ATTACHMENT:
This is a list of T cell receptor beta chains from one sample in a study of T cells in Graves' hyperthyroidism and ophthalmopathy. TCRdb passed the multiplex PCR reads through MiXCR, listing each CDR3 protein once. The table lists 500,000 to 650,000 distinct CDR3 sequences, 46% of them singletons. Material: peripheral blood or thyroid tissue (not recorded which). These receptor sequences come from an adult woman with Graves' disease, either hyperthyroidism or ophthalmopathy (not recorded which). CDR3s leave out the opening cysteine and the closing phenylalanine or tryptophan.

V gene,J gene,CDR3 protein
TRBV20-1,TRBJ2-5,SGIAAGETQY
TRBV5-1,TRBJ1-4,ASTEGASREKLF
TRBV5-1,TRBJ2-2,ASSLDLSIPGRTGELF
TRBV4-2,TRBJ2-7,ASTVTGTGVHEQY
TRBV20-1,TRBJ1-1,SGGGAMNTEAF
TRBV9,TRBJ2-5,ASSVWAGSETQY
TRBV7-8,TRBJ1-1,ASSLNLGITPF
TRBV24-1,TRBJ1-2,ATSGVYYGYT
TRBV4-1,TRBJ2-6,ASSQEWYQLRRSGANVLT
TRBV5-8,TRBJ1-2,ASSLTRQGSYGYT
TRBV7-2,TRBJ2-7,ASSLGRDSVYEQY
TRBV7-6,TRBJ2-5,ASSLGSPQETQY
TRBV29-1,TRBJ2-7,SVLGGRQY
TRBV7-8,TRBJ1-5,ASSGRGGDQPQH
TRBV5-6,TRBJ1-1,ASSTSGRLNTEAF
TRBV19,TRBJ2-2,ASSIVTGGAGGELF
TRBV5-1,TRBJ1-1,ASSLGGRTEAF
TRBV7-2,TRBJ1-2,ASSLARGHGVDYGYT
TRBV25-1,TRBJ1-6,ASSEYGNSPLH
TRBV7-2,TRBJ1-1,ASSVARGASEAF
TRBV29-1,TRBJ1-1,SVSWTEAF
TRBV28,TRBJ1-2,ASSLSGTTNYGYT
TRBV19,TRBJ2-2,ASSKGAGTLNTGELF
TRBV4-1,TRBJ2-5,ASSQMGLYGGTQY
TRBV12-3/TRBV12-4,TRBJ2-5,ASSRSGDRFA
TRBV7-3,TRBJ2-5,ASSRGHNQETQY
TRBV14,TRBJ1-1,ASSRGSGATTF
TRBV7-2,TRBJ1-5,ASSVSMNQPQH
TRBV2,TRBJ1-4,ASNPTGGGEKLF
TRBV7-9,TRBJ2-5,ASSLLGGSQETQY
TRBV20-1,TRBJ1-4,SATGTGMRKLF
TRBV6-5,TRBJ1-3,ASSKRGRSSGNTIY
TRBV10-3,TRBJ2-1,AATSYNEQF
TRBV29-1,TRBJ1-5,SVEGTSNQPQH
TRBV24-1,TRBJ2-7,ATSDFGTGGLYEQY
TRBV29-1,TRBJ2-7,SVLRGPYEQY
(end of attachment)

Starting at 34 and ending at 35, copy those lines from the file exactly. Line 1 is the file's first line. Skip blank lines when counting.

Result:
TRBV6-5,TRBJ1-3,ASSKRGRSSGNTIY
TRBV10-3,TRBJ2-1,AATSYNEQF